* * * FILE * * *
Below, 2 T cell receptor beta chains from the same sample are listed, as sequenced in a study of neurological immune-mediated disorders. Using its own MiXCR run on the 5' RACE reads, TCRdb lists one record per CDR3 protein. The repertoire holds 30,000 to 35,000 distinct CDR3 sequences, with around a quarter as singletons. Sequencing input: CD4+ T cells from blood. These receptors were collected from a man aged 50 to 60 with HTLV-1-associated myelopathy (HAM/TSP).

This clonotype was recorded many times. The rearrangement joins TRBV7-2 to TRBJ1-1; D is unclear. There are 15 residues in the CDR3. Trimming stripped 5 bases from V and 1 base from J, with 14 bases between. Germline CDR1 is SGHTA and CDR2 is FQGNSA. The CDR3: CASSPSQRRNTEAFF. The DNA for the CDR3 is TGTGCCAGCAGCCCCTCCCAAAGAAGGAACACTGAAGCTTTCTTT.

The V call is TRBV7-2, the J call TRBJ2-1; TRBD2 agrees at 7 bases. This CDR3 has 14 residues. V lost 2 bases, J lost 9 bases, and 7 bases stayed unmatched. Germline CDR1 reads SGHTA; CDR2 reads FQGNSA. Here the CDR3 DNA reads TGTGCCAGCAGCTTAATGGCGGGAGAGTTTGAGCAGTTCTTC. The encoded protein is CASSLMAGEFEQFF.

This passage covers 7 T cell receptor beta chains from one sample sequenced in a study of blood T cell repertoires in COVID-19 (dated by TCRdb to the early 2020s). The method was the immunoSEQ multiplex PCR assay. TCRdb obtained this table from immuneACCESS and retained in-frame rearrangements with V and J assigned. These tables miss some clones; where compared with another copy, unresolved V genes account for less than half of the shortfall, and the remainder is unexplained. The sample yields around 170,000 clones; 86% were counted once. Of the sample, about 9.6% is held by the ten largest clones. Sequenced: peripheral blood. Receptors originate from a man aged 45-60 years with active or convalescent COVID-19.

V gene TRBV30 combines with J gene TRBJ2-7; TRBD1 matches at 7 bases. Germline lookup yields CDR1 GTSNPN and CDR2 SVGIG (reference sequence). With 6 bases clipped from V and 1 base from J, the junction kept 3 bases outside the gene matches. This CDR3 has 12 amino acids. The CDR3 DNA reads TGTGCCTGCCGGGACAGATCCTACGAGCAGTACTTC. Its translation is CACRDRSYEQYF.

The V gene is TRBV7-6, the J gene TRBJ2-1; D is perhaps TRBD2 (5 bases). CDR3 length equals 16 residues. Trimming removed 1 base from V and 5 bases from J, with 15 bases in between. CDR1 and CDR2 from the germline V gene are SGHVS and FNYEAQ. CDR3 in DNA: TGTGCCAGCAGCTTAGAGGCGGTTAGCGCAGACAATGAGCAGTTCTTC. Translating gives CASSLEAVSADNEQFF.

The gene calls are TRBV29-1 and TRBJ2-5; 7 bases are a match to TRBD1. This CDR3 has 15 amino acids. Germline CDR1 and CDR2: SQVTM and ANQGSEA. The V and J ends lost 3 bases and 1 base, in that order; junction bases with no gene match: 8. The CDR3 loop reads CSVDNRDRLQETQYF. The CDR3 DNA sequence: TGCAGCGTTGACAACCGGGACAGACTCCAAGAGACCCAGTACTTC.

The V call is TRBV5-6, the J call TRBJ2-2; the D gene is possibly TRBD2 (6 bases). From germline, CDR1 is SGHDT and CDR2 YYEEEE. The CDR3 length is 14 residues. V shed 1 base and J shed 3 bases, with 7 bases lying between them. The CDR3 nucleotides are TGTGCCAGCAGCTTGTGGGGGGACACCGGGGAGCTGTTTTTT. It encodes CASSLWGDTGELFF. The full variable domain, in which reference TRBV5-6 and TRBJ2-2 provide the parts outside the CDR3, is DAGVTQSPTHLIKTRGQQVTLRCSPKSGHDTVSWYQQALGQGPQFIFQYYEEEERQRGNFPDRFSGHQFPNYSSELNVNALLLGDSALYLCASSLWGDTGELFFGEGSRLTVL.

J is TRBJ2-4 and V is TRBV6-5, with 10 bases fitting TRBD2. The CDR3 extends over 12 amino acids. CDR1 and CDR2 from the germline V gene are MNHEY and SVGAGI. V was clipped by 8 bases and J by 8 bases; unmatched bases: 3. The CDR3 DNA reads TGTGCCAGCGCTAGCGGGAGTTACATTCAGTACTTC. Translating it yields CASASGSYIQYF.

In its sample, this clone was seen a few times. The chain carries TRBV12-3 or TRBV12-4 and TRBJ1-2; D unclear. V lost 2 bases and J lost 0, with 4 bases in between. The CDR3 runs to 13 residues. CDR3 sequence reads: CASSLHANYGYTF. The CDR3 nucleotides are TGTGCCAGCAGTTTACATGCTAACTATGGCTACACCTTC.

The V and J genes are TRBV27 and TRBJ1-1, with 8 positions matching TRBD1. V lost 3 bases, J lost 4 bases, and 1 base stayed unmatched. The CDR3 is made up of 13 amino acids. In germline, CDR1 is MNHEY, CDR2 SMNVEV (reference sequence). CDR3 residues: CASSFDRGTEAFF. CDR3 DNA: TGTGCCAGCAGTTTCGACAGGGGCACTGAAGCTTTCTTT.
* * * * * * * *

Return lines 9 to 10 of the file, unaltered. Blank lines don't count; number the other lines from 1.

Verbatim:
J is TRBJ2-4 and V is TRBV6-5, with 10 bases fitting TRBD2. The CDR3 extends over 12 amino acids. CDR1 and CDR2 from the germline V gene are MNHEY and SVGAGI. V was clipped by 8 bases and J by 8 bases; unmatched bases: 3. The CDR3 DNA reads TGTGCCAGCGCTAGCGGGAGTTACATTCAGTACTTC. Translating it yields CASASGSYIQYF.

In its sample, this clone was seen a few times. The chain carries TRBV12-3 or TRBV12-4 and TRBJ1-2; D unclear. V lost 2 bases and J lost 0, with 4 bases in between. The CDR3 runs to 13 residues. CDR3 sequence reads: CASSLHANYGYTF. The CDR3 nucleotides are TGTGCCAGCAGTTTACATGCTAACTATGGCTACACCTTC.